Access Type

Open Access Dissertation

Date of Award


Degree Type


Degree Name




First Advisor

David M. Lawson, Ph.D.

Second Advisor

Marappa G. Subramanian, Ph.D.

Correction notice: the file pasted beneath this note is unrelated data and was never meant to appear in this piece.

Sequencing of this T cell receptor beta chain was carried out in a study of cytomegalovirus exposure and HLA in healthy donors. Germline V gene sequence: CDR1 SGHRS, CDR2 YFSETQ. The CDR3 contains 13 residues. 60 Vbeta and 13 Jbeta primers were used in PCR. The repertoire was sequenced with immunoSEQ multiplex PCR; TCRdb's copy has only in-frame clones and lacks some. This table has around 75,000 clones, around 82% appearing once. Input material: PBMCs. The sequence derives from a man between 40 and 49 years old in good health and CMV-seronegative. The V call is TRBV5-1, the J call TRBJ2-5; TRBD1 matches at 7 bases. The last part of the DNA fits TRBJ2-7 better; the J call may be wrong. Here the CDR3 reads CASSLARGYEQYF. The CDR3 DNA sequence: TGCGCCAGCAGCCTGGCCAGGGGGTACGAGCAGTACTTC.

Purpose: The goal of this proposed research project was to demonstrate the adverse effects of cocaine on male fertility and to identify the mechanisms of action of cocaine on testicular function. Materials and Methods: Peripubertal male rats were given cocaine hydrochloride (15 mg./kg body weight, corresponding to an average single dose for a heavy cocaine user) either daily or twice weekly for more than 100 days. The fertility rate and the effect of cocaine on spermatogenesis were assessed by quantitative and qualitative methods. [3H] cocaine binding was measured on crude membrane from the testis using the method described by Madras et. Al. (67) with modifications. A testicular blood flow study was conducted after percutaneous injection of 30 mg./kg body weight cocaine using Xenon-133 washout study. The expression of androgen-binding protein and transferrin expression was evaluated using immunohistochemistry. Results: After 100 days of treatment with cocaine, the rats receiving daily cocaine had a pregnancy rate of only 33% versus 86% for controls (p<0.05). Morphometric analysis showed significant difference between the cocaine-treated groups and their respective controls. In this study we demonstrated that testicular tissue has receptor protein that binds [3H] cocaine saturably and specifically. Xenon-133 washout studies showed prolonged reduction in blood flow to the testes after cocaine administration and this effect was most pronounced at 15 minutes. Expression of transferrin and androgen-binding protein was significantly decreased in rats exposed to cocaine for 10 days. Conclusions: Chronic cocaine administration to peripubertal rats has profound adverse effects on fertility and spermatogenesis. For the first time we established cocaine binding sites in the testes. There was a significant reduction in the blood flow to the testes after cocaine administration, suggesting that one of the actions of cocaine may be due to vasoconstriction. The decreased expression of androgen-binding protein and transferrin demonstrates its adverse effects on Sertoli cell function.